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Volume 22 No. 23
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Forum: Ross’ fundraiser places viability of RISE in question

The divisive political environment was evident again this month, as Miami Dolphins owner Stephen Ross put the future of his RISE organization in jeopardy by hosting a fundraiser for President Donald Trump.

Ross launched RISE (Ross Initiative in Sports for Equality) in 2015 to fight racial discrimination, improve race relations and address social justice. The organization is admirable, and RISE has partnered with the NFL, MLB, MLS, NCAA, NBC Sports, ESPN and USA Track & Field, among others. Its board consists of top leaders in sports, including Chairman Paul Tagliabue and five current commissioners.

But nerves within the organization are frayed after Ross faced heavy criticism for hosting the Trump fundraiser this month in the Hamptons. A number of sources told me they strongly discouraged Ross from participating in the event, knowing it would severely damage RISE’s efforts. But Ross went ahead, expressing surprise at the public outcry over the fundraiser. He was immediately put on the defensive by one of his own players — Dolphins receiver Kenny Stills, an active member of RISE — who expressed confusion with how committed Ross was to RISE’s mission. “It just doesn’t align to be running a nonprofit focused on equality,” he said. “You can’t play both sides of this.”

Last week on RISE’s website, a pop-up window immediately appeared with a message from CEO Diahann Billings-Burford. She touted Ross’ “exceptional leadership” on racial equality but understood “the sharp disappointment and criticism” of Ross’ decision on the Trump fundraiser. “While RISE will face challenges because of this decision, we are a strong organization with many deeply engaged partners that will remain mission-focused,” she wrote. “We are committed to our vision.”

RISE leaders are scrambling to assess what the long-term damage could be, and sources close to the organization said there will be a special meeting by early September. By then, RISE will know if it’s viable, and despite its strong partnerships and board, I’ll be watching to see if RISE can effectively keep the leagues and players engaged. They will have to work extremely hard to recapture the confidence of players like Stills, who spoke to Ross afterward to hash out differences, as well as others including Draymond Green and Stephen Curry. For many players, Ross’ position was inexplicable, as RISE espouses values seemingly incongruent to the president’s.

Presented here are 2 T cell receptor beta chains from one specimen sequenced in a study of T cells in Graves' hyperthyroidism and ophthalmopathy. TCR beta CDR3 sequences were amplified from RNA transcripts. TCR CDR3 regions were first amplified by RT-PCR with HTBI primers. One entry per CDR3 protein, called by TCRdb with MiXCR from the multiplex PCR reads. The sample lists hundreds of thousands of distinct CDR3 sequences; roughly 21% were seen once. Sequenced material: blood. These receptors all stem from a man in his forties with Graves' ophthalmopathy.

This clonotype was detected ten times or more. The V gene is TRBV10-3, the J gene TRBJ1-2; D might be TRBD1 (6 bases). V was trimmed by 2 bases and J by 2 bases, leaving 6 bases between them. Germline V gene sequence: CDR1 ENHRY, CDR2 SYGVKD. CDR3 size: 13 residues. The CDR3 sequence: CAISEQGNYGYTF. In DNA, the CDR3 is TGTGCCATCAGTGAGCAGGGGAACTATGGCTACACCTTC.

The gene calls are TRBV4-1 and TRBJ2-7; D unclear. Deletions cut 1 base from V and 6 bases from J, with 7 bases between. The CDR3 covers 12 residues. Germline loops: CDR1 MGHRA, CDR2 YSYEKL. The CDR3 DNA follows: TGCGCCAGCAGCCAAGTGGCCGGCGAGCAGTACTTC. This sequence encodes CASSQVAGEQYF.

But supporters of Ross that I spoke with, while frustrated by the distraction, suggested that people look at his record and how he has invested more than $10 million to support RISE.

I understand RISE officials being angry with Ross for hosting the fundraiser; I can’t understand why Ross was surprised by the public outcry. But I don’t question his interest in social reform and justice. I led a discussion at the University of Michigan in 2016 that I still hear about — where attendees were riveted at a discussion between Ross and Cavaliers owner Dan Gilbert during the NFL player protests that fall. During their exchange, Ross anxiously edged up in his chair when discussing the issue of players kneeling, with Gilbert saying, “What do you want them to do? They want to express themselves.” Ross stressed the NFL players were starting a “conversation that needs to be had in this country.” Both Ross and Gilbert agreed that athletes can, and should, use their voices to effect social change, and the conversation was one of the most compelling exchanges I’ve ever been a part of.

The issues facing RISE came days before the NFL announced that Jay-Z and Roc Nation will play a major role in the league’s social justice program. NFL Commissioner Roger Goodell and Patriots owner Robert Kraft led the talks with Jay-Z, and there are interesting components to this. Jay-Z, Kraft, Fanatics Chairman Michael Rubin and artist Meek Mill formed a criminal justice reform organization, REFORM Alliance. Kraft’s support of Trump is well-known, but he didn’t host a fundraiser. Ross likely wonders if there are different standards here. But one can’t escape the fact that RISE’s organizational mission counters Ross’ political action — and that’s the black/white political prism we live in today.

RISE shouldn’t go away. It’s a valuable organization doing good things. If RISE dissolves because of Ross’ actions, what is accomplished? You discard four years of work and prevent future opportunity to do social good. RISE is more than Ross. It’s a group of strong sports organizations working together to address issues around race and ethnicity in America. If it was just Ross, it likely wouldn’t be viable. But the appeal of RISE is the depth and breadth of its board and constituency.

 

First Look podcast, with more on RISE and industry topics, at the 25:08 mark:

Abraham Madkour can be reached at amadkour@sportsbusinessjournal.com.